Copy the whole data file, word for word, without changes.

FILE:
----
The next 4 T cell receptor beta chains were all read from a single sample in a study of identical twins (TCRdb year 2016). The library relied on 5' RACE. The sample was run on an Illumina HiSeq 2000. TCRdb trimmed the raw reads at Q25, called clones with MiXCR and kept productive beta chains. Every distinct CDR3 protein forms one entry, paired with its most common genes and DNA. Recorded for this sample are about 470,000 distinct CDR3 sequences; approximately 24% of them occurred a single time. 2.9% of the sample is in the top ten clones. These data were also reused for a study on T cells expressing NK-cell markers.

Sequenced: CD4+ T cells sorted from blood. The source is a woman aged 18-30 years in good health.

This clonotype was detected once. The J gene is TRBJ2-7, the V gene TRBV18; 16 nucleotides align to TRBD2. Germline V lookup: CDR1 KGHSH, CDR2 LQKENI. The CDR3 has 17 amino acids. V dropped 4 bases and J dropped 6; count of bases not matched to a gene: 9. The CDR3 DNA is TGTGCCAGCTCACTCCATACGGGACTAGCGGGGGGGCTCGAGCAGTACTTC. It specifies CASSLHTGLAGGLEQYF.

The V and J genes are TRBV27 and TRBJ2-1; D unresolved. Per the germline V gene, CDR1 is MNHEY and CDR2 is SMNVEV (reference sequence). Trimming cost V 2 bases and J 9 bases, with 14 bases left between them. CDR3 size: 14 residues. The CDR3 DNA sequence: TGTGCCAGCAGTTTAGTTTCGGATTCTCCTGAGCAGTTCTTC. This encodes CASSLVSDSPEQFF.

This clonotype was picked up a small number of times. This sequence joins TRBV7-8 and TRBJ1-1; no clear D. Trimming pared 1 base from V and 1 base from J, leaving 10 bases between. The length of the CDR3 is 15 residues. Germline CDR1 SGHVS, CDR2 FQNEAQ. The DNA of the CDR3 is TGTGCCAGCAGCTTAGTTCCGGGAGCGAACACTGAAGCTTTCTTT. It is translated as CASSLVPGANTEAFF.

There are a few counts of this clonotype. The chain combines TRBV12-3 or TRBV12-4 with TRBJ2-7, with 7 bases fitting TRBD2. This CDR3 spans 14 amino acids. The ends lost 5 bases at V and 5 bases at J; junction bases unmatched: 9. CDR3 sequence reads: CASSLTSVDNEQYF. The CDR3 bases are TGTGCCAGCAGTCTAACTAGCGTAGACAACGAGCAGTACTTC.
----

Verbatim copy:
The next 4 T cell receptor beta chains were all read from a single sample in a study of identical twins (TCRdb year 2016). The library relied on 5' RACE. The sample was run on an Illumina HiSeq 2000. TCRdb trimmed the raw reads at Q25, called clones with MiXCR and kept productive beta chains. Every distinct CDR3 protein forms one entry, paired with its most common genes and DNA. Recorded for this sample are about 470,000 distinct CDR3 sequences; approximately 24% of them occurred a single time. 2.9% of the sample is in the top ten clones. These data were also reused for a study on T cells expressing NK-cell markers.

Sequenced: CD4+ T cells sorted from blood. The source is a woman aged 18-30 years in good health.

This clonotype was detected once. The J gene is TRBJ2-7, the V gene TRBV18; 16 nucleotides align to TRBD2. Germline V lookup: CDR1 KGHSH, CDR2 LQKENI. The CDR3 has 17 amino acids. V dropped 4 bases and J dropped 6; count of bases not matched to a gene: 9. The CDR3 DNA is TGTGCCAGCTCACTCCATACGGGACTAGCGGGGGGGCTCGAGCAGTACTTC. It specifies CASSLHTGLAGGLEQYF.

The V and J genes are TRBV27 and TRBJ2-1; D unresolved. Per the germline V gene, CDR1 is MNHEY and CDR2 is SMNVEV (reference sequence). Trimming cost V 2 bases and J 9 bases, with 14 bases left between them. CDR3 size: 14 residues. The CDR3 DNA sequence: TGTGCCAGCAGTTTAGTTTCGGATTCTCCTGAGCAGTTCTTC. This encodes CASSLVSDSPEQFF.

This clonotype was picked up a small number of times. This sequence joins TRBV7-8 and TRBJ1-1; no clear D. Trimming pared 1 base from V and 1 base from J, leaving 10 bases between. The length of the CDR3 is 15 residues. Germline CDR1 SGHVS, CDR2 FQNEAQ. The DNA of the CDR3 is TGTGCCAGCAGCTTAGTTCCGGGAGCGAACACTGAAGCTTTCTTT. It is translated as CASSLVPGANTEAFF.

There are a few counts of this clonotype. The chain combines TRBV12-3 or TRBV12-4 with TRBJ2-7, with 7 bases fitting TRBD2. This CDR3 spans 14 amino acids. The ends lost 5 bases at V and 5 bases at J; junction bases unmatched: 9. CDR3 sequence reads: CASSLTSVDNEQYF. The CDR3 bases are TGTGCCAGCAGTCTAACTAGCGTAGACAACGAGCAGTACTTC.